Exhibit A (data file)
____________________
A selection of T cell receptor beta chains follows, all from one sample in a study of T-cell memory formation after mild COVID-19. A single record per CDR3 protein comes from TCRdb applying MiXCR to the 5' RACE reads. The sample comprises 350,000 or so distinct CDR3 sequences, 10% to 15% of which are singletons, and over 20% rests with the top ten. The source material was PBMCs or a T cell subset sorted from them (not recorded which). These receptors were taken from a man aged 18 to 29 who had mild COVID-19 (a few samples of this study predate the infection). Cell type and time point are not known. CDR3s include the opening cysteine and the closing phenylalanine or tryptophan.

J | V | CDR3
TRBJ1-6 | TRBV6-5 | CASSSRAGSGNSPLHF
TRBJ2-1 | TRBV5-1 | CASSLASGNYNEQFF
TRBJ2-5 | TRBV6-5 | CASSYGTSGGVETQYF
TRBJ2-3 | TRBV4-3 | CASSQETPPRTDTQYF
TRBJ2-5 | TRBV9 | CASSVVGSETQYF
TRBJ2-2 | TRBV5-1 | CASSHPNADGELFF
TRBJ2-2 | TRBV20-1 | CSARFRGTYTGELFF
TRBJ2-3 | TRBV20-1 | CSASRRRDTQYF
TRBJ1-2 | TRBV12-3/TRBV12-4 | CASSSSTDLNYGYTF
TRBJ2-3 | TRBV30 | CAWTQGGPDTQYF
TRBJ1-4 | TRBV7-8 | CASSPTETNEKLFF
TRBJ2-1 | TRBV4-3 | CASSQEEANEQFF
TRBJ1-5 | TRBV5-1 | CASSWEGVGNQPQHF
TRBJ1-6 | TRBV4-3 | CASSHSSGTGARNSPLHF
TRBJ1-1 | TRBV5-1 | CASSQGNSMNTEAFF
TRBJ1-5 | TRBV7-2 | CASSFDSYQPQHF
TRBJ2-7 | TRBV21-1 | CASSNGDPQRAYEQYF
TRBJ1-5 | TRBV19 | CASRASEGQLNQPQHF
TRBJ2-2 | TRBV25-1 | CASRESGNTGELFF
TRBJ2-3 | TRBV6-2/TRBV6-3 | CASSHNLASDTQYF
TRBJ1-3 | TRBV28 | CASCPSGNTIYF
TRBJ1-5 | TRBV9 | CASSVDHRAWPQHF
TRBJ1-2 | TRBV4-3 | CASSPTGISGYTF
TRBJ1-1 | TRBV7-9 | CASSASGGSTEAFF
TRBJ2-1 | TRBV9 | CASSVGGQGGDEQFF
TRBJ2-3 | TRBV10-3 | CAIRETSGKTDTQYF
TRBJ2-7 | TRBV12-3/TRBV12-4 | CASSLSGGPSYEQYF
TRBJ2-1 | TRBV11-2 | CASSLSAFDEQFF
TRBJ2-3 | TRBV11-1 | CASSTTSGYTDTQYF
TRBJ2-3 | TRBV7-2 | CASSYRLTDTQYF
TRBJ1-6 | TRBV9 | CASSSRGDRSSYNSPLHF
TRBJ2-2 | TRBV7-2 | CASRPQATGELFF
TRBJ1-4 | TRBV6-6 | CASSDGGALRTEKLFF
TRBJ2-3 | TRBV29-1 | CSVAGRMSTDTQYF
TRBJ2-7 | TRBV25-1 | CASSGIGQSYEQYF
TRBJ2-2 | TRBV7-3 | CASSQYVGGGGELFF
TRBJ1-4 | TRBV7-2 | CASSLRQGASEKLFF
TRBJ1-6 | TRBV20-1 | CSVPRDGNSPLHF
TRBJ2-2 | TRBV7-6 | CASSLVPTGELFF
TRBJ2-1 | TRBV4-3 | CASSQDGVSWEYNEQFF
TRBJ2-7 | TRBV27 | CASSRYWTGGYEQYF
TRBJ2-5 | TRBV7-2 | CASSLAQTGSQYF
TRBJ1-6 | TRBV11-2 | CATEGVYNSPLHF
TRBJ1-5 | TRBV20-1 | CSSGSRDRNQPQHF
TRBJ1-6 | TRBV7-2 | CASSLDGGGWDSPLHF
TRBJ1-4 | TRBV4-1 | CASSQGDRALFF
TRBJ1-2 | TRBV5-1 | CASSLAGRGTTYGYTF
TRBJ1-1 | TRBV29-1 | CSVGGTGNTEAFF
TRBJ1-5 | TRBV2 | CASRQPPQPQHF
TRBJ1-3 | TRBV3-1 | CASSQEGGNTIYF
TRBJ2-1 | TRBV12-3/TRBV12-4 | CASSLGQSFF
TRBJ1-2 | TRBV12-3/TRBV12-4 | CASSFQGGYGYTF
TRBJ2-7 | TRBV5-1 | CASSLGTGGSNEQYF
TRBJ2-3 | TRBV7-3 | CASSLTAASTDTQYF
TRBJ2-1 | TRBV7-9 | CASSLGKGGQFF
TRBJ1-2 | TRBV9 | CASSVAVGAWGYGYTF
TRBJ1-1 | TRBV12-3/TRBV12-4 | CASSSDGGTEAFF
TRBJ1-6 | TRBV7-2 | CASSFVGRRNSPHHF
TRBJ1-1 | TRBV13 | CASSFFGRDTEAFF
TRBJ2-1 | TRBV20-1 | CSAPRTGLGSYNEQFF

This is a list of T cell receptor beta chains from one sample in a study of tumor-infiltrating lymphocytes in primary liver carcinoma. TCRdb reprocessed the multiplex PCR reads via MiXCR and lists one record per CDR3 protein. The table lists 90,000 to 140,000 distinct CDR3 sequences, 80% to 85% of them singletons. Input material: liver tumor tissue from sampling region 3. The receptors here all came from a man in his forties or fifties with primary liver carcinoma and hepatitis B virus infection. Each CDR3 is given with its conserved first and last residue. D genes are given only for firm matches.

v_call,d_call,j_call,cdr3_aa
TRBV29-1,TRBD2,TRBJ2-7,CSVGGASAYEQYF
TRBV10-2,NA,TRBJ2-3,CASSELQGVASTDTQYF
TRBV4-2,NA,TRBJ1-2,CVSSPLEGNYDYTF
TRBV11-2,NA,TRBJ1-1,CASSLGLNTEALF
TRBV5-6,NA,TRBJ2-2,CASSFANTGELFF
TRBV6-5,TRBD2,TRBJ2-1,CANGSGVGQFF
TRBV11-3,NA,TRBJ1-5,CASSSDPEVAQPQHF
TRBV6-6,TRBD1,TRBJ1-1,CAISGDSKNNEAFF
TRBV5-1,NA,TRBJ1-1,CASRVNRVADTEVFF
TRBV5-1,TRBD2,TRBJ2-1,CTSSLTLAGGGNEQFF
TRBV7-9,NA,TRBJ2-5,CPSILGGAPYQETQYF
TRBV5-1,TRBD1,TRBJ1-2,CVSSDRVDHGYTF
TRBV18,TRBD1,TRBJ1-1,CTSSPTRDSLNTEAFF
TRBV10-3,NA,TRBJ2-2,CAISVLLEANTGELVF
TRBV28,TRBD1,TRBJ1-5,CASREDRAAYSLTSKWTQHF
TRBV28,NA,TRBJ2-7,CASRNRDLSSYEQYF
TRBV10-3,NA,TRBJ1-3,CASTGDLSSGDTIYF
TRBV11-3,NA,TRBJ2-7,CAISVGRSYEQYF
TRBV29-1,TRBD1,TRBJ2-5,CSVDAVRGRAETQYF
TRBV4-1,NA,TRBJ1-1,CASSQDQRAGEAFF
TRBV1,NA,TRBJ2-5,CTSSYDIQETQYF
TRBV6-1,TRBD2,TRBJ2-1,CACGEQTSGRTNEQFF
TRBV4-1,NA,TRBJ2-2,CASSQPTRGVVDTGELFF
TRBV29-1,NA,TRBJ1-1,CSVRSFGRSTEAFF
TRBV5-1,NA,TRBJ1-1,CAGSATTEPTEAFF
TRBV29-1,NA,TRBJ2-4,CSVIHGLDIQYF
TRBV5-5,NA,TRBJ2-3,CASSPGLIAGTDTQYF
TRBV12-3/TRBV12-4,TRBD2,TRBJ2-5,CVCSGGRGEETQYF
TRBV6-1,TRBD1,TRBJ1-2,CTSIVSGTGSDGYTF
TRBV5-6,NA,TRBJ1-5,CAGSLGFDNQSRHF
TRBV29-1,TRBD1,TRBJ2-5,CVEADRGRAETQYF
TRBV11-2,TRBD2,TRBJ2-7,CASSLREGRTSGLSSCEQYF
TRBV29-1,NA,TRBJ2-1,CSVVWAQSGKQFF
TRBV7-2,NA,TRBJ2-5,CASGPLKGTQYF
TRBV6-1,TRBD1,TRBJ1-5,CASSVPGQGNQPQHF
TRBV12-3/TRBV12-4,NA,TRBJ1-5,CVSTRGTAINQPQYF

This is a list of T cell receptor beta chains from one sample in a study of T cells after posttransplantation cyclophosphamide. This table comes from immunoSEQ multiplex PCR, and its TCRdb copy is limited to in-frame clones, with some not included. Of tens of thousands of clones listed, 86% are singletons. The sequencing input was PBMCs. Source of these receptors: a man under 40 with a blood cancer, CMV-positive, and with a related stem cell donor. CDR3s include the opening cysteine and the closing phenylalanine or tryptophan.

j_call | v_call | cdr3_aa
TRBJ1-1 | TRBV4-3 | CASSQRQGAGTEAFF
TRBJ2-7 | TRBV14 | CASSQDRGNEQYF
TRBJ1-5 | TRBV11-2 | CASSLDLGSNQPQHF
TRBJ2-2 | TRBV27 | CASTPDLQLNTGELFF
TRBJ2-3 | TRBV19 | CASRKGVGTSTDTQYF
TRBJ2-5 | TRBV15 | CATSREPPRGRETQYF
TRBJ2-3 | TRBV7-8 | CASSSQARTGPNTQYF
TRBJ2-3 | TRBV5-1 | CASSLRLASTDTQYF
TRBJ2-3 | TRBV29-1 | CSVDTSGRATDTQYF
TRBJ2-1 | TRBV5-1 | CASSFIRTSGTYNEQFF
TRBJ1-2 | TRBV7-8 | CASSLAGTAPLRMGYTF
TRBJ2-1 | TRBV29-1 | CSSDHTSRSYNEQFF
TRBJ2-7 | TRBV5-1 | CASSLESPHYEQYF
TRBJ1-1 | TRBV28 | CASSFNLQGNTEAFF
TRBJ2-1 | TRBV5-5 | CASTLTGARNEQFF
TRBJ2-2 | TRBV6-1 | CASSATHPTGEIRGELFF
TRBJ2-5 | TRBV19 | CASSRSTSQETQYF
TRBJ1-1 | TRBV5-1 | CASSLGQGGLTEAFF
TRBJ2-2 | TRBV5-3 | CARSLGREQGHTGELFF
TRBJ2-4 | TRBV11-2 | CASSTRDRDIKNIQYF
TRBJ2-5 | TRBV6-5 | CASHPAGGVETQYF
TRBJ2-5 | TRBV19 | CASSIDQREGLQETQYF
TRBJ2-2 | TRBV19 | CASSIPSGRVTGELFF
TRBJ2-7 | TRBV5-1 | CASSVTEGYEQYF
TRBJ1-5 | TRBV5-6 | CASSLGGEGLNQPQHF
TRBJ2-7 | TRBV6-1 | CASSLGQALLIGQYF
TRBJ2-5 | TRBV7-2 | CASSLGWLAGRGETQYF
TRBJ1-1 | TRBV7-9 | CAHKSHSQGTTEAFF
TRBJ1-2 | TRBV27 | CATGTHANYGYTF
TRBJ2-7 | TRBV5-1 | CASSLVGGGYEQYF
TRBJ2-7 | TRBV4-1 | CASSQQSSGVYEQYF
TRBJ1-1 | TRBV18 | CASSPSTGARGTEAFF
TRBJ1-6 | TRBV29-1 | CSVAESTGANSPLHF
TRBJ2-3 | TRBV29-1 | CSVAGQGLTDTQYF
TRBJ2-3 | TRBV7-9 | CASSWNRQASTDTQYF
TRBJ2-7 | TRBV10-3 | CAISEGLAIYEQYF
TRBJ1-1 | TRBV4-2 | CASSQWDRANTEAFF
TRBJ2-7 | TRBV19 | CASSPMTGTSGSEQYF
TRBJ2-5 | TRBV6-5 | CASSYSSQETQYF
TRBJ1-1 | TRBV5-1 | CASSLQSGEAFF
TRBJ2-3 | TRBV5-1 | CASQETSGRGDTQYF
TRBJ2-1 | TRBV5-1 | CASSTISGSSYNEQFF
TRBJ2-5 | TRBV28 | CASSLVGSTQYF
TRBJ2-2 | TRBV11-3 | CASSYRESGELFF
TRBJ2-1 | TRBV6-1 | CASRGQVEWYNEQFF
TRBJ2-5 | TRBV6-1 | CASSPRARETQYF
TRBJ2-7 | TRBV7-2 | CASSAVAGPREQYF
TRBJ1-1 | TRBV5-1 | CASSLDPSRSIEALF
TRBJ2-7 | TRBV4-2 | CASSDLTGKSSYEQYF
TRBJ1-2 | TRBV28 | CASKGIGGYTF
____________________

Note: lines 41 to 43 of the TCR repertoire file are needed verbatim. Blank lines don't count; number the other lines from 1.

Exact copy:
TRBJ2-2 | TRBV7-6 | CASSLVPTGELFF
TRBJ2-1 | TRBV4-3 | CASSQDGVSWEYNEQFF
TRBJ2-7 | TRBV27 | CASSRYWTGGYEQYF